And the Laggy goes to . . . the Babylon line.

For the third straight year, the LIRR’s busiest branch earned the dubious distinction of being the railroad’s biggest money-waster in the Tri-State Transportation Campaign’s annual Laggy Awards.

The Laggys recognize the Long Island Rail Road lines with the greatest lost economic productivity, delay per rider and lost time.

With $25.6 million in lost economic productivity from June 2014 to June 2015, the Babylon line took home the gold in that category. The Ronkonkoma and Huntington lines earned silver and bronze with $19.8 million and $17.9 million, respectively, in lost productivity.

In total, the LIRR lost $106 million in economic productivity over the 12-month period — an “alarming amount of money” that shows the need to invest in the LIRR’s outdated infrastructure, Tri-State Transportation Campaign executive director Veronica Vanterpool said.

“When you think about that much money being lost over 12 months, it delivers the message that there’s this significant economic cost to not making the necessary investments,” Vanterpool said.

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The campaign developed its methodology for the Laggys using LIRR figures on ridership and on-time performance as well as “Census-derived income assumptions” on the value of lost time.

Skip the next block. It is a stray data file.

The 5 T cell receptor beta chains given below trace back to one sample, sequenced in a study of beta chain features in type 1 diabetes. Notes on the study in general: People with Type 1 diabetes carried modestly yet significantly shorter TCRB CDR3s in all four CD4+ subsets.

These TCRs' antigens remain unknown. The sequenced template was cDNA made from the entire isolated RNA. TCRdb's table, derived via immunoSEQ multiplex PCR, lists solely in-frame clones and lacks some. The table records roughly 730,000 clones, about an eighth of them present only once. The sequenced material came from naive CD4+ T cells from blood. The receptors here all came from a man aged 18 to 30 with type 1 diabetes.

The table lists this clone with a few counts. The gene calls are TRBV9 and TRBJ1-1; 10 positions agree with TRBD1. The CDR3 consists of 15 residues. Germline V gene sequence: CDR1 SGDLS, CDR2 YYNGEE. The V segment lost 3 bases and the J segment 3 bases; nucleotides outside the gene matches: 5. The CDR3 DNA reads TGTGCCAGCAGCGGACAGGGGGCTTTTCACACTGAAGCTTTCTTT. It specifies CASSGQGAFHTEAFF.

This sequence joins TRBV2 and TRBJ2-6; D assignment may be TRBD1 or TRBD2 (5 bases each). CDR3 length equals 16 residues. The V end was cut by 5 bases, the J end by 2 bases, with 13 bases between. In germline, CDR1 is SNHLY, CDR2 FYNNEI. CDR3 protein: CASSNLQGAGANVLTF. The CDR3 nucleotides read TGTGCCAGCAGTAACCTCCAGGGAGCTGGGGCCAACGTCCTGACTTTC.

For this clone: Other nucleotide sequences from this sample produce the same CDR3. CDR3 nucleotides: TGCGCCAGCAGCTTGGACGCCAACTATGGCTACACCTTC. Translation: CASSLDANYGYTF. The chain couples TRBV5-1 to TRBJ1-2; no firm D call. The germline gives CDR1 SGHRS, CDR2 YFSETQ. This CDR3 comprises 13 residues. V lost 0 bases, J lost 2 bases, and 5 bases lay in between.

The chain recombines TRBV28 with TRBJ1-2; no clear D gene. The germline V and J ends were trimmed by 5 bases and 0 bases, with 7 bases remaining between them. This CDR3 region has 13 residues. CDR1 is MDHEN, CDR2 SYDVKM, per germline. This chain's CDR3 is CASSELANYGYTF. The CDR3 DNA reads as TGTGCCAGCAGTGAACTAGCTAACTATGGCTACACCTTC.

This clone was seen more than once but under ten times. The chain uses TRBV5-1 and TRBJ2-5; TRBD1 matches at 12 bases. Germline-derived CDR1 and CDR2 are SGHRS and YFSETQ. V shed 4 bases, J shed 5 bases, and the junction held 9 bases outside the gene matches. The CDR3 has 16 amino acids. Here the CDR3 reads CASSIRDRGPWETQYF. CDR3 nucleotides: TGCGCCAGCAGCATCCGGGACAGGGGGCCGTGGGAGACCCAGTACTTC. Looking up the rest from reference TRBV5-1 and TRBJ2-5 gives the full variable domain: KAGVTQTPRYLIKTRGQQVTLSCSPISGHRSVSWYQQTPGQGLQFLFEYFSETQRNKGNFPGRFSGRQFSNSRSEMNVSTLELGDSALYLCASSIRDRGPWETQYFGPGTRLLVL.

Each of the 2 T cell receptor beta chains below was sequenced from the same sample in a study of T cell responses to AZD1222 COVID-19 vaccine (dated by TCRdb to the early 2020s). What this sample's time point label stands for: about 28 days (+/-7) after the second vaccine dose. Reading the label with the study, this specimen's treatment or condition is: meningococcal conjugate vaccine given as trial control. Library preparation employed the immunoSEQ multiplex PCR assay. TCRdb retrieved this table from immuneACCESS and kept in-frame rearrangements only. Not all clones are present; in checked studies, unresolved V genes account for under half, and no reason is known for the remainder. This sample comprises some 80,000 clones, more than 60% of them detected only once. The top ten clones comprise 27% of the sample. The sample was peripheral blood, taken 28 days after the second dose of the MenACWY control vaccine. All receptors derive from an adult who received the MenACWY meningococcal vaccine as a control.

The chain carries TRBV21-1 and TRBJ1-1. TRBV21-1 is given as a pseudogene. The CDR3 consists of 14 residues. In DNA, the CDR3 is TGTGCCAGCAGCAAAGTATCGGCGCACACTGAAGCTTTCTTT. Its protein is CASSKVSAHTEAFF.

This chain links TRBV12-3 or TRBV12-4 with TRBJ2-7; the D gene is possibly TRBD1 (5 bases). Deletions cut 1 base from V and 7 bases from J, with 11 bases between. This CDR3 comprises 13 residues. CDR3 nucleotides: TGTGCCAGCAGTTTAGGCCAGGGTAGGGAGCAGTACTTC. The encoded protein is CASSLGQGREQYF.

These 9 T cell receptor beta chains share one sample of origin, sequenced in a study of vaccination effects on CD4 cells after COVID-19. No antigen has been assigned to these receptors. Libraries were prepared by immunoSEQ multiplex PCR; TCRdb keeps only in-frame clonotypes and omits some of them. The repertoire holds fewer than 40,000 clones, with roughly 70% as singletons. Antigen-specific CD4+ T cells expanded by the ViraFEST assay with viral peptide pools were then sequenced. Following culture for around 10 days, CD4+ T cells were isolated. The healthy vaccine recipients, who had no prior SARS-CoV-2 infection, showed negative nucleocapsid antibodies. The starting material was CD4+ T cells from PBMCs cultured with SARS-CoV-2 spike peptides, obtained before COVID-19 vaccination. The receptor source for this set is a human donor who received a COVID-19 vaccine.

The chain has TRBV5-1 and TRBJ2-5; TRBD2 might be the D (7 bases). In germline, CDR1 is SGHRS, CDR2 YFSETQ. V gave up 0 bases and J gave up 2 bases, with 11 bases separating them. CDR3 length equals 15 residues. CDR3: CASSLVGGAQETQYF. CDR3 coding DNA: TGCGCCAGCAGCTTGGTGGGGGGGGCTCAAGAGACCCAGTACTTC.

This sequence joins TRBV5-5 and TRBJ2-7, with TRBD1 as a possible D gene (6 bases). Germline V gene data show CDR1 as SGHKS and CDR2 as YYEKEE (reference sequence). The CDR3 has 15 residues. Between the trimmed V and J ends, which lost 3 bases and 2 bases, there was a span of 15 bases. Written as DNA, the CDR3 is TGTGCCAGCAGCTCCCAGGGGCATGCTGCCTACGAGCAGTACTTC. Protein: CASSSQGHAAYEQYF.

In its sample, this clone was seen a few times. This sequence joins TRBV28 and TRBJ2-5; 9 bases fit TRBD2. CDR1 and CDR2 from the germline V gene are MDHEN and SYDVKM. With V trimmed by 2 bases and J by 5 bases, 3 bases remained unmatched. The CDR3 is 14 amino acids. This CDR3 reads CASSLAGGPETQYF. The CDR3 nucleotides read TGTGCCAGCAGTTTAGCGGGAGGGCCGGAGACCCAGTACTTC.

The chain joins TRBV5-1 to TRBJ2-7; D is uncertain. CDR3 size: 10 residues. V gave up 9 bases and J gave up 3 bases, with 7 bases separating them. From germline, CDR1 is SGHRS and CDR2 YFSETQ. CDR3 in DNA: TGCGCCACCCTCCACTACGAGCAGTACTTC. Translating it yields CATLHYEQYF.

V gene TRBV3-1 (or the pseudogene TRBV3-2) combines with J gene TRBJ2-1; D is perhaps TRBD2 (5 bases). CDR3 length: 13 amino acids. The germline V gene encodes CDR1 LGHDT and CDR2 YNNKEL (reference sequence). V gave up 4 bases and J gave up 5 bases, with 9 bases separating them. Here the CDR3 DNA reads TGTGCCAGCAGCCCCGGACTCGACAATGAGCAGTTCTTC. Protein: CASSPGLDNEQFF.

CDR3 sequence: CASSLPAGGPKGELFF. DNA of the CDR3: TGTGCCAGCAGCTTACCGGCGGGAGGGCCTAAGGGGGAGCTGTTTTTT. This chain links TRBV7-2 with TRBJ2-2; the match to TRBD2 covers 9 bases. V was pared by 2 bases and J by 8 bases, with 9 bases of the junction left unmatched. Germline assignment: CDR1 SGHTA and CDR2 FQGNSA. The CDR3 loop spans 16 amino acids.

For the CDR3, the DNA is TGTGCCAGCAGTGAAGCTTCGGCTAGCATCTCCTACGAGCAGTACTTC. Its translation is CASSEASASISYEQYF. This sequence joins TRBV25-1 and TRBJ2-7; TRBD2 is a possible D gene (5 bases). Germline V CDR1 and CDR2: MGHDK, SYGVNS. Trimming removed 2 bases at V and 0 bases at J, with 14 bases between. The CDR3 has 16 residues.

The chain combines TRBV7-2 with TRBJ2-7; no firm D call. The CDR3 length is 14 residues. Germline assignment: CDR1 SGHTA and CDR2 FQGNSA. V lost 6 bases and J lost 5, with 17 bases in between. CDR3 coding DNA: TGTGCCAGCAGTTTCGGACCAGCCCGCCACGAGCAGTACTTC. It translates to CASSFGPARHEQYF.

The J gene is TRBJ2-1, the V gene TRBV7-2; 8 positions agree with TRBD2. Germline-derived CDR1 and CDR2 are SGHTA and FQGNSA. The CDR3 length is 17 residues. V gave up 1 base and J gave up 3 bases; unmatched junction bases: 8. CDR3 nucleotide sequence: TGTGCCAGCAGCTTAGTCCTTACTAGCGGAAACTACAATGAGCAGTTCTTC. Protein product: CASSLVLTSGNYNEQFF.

Babylon also took top honors in the category of hours of delay at 447,826 hours annually. Ronkonkoma came in second with 345,697 hours, and Huntington third with 312,754 hours.

The Port Jefferson branch had the greatest delays per rider at 26.3 hours annually, followed by Huntington at 24.1 hours and Ronkonkoma at 22.7 hours.

Vanterpool said three projects that would make a big difference in the LIRR’s performance could be funded in the Metropolitan Transportation Authority’s proposed 2015-2019 Capital Program — the completion of a second track between Farmingdale and Ronkonkoma, construction of a third track between Floral Park and Hicksville, and the East Side Access link to Grand Central Terminal. Although Gov. Andrew M. Cuomo has pledged his support for the plan, the state is yet to approve it or explain how it would pay for it.

LIRR spokesman Aaron Donovan said the agency appreciates the campaign’s advocacy for the MTA’s proposed Capital Program, and noted that several other projects are in the works to address the railroad’s timeliness, including upgrading of the signal system near Babylon station and building an additional train storage track in Massapequa. Donovan also noted that on-time performance improved in January and February as compared to the same months last year.

“We at the LIRR will never stop working to improve our performance,” Donovan said.